Paul’s independence from his party on national-security issues resembles his father’s, but he is careful to sand down the libertarian edges; he refuses to accept the label “isolationist,” calling himself a realist in the George Kennan mode and paying deference to the United Nations Security Council. He sounds more mainstream than his dad, and is. His fear that American missile strikes would serve mainly to pour still more oil on the fires of the Middle East is so prevalent in both parties that it was impossible for the liberal host of CNN’s Crossfire, Stephanie Cutter, to bait him into the hoped-for partisan fisticuffs on the revamped show’s debut episode. Paul can hit a bipartisan sweet spot on occasional domestic issues too. His push to reform mandatory minimum sentences for drug offenders brought him an alliance with the liberal Democratic senator Patrick Leahy and has now been belatedly embraced by the attorney general, Eric Holder.
None of this means that Paul has any serious chance of appealing to centrist and liberal Democrats in significant numbers in a national campaign. He labors under most of the same handicaps as the rest of his party. He has no credible commitment to serious immigration reform. He is an absolutist on guns and abortion. He is opposed to gay marriage (though trying, like many Republicans these days, to keep the issue on the down-low). In a speech at the Reagan Library this year, he acknowledged that the Republican Party will not win again until it “looks like the rest of America,” but his own outreach efforts have been scarcely better than the GOP’s as a whole. His game appearance at the historically black Howard University backfired when he tried to pretend that he had never “wavered” in his support of the Civil Rights Act of 1964 even though his recent wavering was a matter of public record, captured on video.
While Paul has tried to stay clear of the loony white Christian-identity extremists who gravitated to his father, he had to sacrifice an aide who was recently unmasked as a onetime radio shock jock prone to neo-Confederate radio rants under the nom de bigot “Southern Avenger.” What was most interesting about the incident, however, was the response of another cardinal of the waning GOP Establishment, the George W. Bush speechwriter turned Washington Post columnist Michael Gerson, who argued that Paul’s harboring of the Southern Avenger illustrates why it is “impossible for Rand Paul to join the Republican mainstream.” By that standard, the party would also have to drum out Rick Perry, who floated the fantasy of Texas’s seceding from the union, along with all the other GOP elected officials nationwide who are emulating Perry’s push for voter-suppression legislation in the aftermath of the Supreme Court’s vitiation of the Voting Rights Act of 1965. That Gerson would hypocritically single out Paul for banishment in a party harboring so many southern avengers is an indication of just how panicked the old GOP gatekeepers are by his success. They will grab anything they can find to bring him down.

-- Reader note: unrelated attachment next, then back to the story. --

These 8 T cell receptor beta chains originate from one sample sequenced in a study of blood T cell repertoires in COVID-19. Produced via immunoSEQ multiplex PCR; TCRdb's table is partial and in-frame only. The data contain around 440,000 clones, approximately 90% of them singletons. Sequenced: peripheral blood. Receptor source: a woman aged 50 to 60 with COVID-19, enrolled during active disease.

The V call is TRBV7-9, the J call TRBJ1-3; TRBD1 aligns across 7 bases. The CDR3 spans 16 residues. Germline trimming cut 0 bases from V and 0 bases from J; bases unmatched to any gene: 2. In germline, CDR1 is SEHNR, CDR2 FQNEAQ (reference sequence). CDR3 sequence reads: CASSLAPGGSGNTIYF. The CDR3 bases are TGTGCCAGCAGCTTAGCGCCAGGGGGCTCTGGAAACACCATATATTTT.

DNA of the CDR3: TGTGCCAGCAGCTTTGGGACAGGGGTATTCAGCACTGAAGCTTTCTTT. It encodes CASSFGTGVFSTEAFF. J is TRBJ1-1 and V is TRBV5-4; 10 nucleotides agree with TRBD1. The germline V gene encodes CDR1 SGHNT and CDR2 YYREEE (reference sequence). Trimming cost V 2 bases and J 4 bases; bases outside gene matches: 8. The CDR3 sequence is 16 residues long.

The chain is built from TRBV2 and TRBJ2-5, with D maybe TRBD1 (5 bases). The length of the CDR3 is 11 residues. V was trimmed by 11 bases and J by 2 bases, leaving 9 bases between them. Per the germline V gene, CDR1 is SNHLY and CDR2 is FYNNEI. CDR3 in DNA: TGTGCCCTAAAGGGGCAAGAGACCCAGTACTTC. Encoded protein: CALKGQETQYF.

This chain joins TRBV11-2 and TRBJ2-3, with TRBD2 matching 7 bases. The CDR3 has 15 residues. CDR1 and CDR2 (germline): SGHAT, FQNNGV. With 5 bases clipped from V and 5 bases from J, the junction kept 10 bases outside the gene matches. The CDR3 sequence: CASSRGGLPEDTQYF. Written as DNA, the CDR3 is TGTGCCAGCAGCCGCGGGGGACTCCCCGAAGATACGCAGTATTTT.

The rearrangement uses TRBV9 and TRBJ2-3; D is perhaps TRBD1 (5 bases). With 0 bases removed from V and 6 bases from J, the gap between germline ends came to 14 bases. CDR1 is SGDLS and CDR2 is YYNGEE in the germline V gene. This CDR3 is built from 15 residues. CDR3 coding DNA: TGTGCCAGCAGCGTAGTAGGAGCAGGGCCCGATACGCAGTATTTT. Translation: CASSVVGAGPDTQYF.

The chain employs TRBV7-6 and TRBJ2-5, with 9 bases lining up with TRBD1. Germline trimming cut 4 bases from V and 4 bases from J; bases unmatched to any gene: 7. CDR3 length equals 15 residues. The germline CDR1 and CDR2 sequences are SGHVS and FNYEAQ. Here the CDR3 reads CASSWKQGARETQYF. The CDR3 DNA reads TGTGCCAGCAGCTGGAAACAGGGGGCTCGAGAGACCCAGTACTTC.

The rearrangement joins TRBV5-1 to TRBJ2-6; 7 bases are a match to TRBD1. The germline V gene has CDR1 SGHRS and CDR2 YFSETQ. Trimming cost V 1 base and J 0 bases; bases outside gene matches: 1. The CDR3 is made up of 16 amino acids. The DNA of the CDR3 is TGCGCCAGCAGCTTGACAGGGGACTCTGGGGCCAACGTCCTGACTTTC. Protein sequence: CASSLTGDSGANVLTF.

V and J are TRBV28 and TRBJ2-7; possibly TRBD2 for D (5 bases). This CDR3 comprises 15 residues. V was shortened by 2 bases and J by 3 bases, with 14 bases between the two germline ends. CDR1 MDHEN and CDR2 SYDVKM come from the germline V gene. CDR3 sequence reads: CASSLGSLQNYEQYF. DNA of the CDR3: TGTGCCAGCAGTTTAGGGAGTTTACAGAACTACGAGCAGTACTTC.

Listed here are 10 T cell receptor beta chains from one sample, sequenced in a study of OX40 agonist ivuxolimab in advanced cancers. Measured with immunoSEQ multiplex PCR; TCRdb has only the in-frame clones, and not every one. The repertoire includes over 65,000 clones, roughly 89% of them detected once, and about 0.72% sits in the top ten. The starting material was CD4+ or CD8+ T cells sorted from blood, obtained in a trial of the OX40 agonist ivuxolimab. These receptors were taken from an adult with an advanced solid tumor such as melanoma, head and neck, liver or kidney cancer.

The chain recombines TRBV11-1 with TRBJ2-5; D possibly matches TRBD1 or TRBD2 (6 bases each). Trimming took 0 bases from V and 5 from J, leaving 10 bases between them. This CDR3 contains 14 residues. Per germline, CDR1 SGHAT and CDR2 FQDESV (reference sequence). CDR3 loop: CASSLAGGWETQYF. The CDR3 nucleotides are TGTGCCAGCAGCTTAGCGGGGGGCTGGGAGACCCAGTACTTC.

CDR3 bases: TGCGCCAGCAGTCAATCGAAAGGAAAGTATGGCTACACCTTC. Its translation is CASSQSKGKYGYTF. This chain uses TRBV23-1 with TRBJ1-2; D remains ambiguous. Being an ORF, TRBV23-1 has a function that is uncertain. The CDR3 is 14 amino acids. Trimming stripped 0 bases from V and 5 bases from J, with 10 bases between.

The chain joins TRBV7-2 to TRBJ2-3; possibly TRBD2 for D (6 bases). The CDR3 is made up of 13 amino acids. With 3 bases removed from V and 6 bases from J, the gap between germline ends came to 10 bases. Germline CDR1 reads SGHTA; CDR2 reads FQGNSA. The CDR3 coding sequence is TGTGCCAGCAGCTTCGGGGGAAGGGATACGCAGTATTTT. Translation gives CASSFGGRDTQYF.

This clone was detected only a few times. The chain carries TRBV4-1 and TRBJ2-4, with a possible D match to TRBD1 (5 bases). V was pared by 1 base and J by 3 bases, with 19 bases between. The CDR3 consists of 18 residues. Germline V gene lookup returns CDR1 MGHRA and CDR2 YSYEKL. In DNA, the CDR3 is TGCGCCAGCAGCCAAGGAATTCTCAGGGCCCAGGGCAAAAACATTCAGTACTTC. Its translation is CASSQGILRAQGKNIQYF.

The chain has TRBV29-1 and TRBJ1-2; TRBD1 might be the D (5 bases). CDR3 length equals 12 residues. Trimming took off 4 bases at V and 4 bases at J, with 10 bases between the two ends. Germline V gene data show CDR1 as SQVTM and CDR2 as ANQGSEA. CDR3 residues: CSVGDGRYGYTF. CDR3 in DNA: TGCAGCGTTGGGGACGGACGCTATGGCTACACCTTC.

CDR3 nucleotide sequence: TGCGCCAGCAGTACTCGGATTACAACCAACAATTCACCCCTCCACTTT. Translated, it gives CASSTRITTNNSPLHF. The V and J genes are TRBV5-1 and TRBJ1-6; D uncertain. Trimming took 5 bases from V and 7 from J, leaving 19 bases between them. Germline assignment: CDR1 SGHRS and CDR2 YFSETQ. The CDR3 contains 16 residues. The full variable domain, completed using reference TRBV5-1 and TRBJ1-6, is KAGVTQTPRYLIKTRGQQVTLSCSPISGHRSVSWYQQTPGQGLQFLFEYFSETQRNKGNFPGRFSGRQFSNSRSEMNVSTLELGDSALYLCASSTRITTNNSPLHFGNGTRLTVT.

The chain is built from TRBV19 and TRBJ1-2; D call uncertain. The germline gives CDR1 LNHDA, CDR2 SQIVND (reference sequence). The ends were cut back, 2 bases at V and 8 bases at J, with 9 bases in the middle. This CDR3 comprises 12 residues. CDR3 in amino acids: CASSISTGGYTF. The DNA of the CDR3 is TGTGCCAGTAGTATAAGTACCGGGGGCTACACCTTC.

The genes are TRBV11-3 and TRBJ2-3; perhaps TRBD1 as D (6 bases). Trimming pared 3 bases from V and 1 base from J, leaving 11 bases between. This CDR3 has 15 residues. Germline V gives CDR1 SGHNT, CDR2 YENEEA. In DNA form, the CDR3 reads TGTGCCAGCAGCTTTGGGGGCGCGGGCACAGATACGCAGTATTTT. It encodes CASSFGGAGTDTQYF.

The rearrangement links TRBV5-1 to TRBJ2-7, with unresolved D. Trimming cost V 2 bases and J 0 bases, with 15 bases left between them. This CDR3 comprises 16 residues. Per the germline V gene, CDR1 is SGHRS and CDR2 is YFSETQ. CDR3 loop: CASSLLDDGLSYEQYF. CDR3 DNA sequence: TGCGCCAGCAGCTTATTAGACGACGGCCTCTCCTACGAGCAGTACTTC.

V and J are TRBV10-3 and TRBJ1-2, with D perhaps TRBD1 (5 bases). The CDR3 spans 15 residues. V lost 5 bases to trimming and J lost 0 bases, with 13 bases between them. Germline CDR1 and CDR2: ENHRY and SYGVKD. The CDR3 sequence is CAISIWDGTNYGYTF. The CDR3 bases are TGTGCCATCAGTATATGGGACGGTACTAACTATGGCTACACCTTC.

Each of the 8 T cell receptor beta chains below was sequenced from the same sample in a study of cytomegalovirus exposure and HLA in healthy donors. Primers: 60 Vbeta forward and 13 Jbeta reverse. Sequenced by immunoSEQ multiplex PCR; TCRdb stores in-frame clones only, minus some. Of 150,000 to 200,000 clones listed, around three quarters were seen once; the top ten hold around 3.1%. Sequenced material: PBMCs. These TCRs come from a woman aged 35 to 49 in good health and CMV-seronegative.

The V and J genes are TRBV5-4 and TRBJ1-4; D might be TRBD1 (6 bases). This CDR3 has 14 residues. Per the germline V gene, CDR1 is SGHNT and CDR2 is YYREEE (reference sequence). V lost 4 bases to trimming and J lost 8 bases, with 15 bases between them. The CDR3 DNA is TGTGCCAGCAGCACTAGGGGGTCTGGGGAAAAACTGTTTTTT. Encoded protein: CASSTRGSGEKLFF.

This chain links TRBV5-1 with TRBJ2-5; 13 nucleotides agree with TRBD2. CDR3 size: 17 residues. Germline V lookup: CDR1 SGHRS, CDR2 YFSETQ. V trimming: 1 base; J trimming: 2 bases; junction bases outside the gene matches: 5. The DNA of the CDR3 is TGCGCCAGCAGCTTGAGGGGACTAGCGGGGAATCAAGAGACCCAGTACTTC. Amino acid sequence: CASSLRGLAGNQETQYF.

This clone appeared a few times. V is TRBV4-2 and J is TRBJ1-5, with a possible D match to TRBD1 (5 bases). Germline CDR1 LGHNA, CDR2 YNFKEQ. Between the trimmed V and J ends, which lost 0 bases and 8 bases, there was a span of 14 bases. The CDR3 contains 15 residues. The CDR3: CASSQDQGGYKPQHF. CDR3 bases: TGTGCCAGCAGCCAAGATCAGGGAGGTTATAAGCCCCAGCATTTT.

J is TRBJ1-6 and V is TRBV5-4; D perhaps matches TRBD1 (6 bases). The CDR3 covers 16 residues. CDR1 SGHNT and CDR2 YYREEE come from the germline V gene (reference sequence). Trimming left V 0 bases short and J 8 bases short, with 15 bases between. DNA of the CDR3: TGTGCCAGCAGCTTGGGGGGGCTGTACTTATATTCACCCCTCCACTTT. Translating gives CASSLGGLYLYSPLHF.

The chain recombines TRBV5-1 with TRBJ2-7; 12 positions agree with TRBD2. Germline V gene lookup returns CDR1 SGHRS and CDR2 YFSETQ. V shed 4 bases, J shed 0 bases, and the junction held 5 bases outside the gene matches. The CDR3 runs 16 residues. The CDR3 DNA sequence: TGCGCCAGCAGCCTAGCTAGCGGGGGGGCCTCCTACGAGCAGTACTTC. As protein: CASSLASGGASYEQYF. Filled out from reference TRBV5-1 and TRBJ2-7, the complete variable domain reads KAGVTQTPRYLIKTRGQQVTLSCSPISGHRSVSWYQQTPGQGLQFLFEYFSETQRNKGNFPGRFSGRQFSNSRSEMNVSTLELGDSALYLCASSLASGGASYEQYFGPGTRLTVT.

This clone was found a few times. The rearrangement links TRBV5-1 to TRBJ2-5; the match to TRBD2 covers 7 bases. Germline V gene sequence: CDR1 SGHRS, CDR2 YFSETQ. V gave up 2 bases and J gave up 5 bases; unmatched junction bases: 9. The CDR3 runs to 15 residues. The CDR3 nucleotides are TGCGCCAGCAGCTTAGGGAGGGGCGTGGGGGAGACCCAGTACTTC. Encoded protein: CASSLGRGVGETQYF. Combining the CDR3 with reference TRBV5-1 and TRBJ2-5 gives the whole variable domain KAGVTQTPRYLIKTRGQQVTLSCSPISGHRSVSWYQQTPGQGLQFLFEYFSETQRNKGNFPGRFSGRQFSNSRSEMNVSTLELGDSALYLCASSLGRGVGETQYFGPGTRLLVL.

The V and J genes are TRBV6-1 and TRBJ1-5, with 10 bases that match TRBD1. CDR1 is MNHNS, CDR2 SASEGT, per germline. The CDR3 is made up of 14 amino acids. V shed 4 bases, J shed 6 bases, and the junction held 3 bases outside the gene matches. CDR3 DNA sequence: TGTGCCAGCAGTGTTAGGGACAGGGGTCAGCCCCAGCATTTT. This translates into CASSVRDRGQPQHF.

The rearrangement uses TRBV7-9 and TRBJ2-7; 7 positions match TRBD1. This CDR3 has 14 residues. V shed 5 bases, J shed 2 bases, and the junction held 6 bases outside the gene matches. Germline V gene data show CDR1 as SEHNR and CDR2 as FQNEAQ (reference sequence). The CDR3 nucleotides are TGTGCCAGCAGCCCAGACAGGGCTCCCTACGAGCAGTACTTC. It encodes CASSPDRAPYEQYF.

And they will keep trying. As a foe of the bank bailout of 2008 and the Fed, Paul is anathema as much to the Republican Wall Street financial Establishment as he is to the party’s unreconstructed hawks. Those two overlapping power centers can bring many resources to bear if they are determined to put over a Christie or Jeb Bush or a Rubio—though their actual power over the party’s base remains an open question in the aftermath of the Romney debacle. What’s most important about Paul, however, is not his own prospects for higher office, but the kind of politics his early and limited success may foretell for post-Obama America. He doesn’t feel he has to be a bully, a screamer, a birther, a bigot, or a lock-and-load rabble-rouser to be heard above the din. He has principled ideas about government, however extreme, that are nothing if not consistent and that he believes he can sell with logic rather than threats and bomb-throwing. Unlike Cruz and Rubio, he is now careful to say that he doesn’t think shutting down the government is a good tactic in the battle against Obamacare.
He is a godsend for the tea party—the presentable leader the movement kept trying to find during the 2012 Republican freak show but never did. Next to Paul, that parade of hotheads, with their overweening Obama hatred and their dog whistles to racists, nativists, and homophobes, looks like a relic from a passing era. For that matter, he may prove equally capable of making the two top Democratic presidential prospects for 2016, Hillary Clinton and Joe Biden, look like a nostalgia act.
This leaves Paul—for the moment at least—a man with a future. If in the end he and his ideas are too out-there to be a majority taste anytime soon, he is nonetheless performing an invaluable service. Whatever else may come from it, his speedy rise illuminates just how big an opening there might be for other independent and iconoclastic politicians willing to challenge the sclerosis of both parties in the post-Obama age.